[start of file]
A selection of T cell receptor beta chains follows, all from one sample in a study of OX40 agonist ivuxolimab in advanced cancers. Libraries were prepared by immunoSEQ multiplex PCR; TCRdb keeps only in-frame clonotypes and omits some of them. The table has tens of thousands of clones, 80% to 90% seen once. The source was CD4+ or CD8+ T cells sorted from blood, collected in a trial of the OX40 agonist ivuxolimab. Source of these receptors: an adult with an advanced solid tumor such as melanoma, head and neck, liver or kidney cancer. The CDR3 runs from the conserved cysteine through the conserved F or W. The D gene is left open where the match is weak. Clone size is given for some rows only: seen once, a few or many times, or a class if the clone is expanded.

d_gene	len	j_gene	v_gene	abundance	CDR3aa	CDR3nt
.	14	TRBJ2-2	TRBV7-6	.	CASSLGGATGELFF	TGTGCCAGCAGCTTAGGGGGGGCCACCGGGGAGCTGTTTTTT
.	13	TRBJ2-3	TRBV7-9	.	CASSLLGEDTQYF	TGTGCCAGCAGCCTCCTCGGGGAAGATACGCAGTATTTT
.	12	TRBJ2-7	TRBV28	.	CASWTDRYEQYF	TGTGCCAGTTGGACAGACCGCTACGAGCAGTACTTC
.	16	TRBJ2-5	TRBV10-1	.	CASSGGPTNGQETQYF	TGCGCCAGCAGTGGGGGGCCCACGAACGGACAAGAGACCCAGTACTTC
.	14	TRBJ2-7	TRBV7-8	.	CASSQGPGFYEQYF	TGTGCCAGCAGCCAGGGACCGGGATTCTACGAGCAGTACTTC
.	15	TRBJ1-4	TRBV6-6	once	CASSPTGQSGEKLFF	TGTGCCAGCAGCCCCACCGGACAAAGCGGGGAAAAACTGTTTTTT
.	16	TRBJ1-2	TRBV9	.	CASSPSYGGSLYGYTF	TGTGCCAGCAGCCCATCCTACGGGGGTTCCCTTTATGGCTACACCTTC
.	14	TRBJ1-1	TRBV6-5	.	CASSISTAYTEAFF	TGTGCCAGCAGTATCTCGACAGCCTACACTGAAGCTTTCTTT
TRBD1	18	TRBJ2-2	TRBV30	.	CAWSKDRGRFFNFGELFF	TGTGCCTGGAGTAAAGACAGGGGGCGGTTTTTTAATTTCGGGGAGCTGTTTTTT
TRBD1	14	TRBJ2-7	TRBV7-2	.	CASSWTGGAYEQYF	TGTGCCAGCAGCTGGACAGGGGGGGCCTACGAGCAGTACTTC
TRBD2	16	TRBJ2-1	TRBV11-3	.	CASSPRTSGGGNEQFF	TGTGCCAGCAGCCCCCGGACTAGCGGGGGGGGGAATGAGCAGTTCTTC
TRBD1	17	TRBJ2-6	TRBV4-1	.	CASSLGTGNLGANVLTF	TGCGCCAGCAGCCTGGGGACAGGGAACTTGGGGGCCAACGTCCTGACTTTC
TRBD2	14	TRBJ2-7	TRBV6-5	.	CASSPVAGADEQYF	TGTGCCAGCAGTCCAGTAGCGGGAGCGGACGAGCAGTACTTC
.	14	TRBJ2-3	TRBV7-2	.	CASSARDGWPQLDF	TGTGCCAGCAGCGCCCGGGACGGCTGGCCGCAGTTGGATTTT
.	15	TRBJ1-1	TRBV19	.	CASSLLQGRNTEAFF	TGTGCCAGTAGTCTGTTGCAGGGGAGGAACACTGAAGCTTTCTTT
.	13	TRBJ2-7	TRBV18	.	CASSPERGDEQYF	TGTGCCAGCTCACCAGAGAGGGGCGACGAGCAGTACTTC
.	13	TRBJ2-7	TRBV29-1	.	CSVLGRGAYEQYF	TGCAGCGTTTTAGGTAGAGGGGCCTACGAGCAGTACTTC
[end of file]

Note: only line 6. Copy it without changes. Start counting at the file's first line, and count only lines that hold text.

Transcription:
.	16	TRBJ2-5	TRBV10-1	.	CASSGGPTNGQETQYF	TGCGCCAGCAGTGGGGGGCCCACGAACGGACAAGAGACCCAGTACTTC